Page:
NBC's Heroes continues its rise in popularity. The show has spawned several taglines that have caught the imagination of the viewers and have helped increase its ranking. Currently it is the top ranking freshman series on television.
Tim Kring, creator and executive producer of the series says the original "buzz" phrase from the show, "Save the cheerleader, save the world," was not necessarily intended to be tagline. "Well, the 'Save the cheerleader' was just a line of dialogue from the script. And it caught the imagination of a few people over at NBC in the promo department, and they ran with that," he explains. "And so from then on, we started thinking, 'Well, what could we do for this next pod of episodes?' And sure enough, the script already had another line in it that we also liked. So it's not like we fished around for lines to impose onto the show. They just sort of come naturally out of the show." And the latest tagline from Heroes is "No one is safe."
The show has changed the face of network TV in several ways. One is by its use of languages and subtitles. However initially it was cause for concern for the executives. "Yeah, we definitely thought about it. And actually, in the pilot we went through every scene that was filmed and sort of paraphrased enough so that -- we called it subtitle fatigue. We thought maybe [the audience] would get tired if there was just too much to read." However the popularity of the show has proven that reading subtitles isn't a deterrent to viewers. "I think it's been a thing where, as people get closer to these characters, they seem to want to know more about them and know more about their story and [they] get sucked farther into the story. I think their tolerance for it is increasing," says Kring.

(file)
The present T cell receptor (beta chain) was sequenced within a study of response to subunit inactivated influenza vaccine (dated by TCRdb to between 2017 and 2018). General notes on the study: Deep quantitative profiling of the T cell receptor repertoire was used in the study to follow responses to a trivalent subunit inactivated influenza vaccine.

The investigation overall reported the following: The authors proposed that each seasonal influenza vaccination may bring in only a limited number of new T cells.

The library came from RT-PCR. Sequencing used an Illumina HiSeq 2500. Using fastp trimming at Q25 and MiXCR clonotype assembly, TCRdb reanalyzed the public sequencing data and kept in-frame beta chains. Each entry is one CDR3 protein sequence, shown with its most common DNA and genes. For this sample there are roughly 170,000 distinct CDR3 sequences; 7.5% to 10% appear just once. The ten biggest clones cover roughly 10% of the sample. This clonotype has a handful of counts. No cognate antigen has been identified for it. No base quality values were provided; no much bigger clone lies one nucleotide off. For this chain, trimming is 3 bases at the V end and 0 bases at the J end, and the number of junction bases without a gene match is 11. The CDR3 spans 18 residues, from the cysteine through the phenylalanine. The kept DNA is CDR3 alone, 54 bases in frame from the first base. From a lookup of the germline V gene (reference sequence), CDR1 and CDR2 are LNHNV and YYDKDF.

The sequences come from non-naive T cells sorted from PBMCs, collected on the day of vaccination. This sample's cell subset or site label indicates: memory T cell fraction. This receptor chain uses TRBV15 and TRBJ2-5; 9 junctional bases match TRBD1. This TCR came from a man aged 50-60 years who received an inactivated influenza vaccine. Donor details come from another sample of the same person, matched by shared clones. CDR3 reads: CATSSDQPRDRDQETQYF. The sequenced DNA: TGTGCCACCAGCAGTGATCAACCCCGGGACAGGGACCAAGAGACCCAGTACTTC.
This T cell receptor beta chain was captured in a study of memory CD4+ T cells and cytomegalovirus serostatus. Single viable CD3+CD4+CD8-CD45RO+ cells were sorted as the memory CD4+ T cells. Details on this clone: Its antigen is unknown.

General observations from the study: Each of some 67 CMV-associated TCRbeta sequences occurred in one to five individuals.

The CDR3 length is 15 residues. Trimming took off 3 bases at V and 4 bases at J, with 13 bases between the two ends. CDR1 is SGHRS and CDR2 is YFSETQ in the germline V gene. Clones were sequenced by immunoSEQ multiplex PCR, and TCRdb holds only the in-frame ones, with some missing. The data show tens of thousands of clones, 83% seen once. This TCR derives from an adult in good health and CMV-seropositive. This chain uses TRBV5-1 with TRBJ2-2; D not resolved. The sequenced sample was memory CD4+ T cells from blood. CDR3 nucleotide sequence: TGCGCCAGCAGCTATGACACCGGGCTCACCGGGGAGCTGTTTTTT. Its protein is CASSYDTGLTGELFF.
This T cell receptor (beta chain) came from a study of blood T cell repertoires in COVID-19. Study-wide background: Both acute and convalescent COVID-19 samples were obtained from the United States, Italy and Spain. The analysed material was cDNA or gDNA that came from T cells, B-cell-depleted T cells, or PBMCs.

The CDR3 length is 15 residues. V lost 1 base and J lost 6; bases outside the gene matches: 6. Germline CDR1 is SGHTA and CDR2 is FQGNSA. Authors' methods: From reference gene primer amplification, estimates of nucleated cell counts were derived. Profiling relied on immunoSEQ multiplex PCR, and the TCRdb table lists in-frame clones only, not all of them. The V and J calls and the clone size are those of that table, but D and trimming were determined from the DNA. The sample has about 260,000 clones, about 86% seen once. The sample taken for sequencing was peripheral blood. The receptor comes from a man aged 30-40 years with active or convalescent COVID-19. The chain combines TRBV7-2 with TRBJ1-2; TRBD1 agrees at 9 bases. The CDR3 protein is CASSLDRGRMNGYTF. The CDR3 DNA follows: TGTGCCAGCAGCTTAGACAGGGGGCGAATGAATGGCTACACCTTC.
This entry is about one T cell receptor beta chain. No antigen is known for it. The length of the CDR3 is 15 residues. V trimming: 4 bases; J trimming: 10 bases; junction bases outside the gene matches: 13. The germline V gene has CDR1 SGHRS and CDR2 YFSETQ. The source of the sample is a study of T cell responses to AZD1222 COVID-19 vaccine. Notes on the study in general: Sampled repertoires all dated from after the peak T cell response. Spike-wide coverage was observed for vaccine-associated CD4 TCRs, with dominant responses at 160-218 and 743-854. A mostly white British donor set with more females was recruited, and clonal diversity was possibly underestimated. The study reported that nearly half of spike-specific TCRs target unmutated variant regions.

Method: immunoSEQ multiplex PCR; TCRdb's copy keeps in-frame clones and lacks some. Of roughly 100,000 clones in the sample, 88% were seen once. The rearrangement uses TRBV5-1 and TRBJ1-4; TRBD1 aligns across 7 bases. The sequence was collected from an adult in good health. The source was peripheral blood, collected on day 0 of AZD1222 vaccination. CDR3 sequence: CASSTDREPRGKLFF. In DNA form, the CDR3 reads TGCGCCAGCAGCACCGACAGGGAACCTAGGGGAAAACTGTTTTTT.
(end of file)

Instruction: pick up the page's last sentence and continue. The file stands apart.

And actor Masi Oka, who plays Hiro Nakamura on the show, adds, "It was a very bold choice, and the payoff was amazing." He says, "I think this very simple creative decision ... [of] putting the subtitles close to the characters' faces, like a comic book bubble, I think that was a brilliant stroke of genius. And I think that kind of helped towards the comic feel that the show gave."
"The idea was that," explains Kring, "the theory behind the show is that this is happening in a global way. It just seemed very sort of disingenuous and strange to have it all happen with English-speaking people in Southern California."
When asked if he thought audiences are more accepting of projects like this, with new and bold approaches and subtitles, Kring replied, "I think we are increasingly living in such a smaller world, and people feel very much on each other's doorsteps all of a sudden. I think cultures are really being -- we're all being forced by global events to deal with one another. I just feel it's a very powerful tool to depict this stuff on television."
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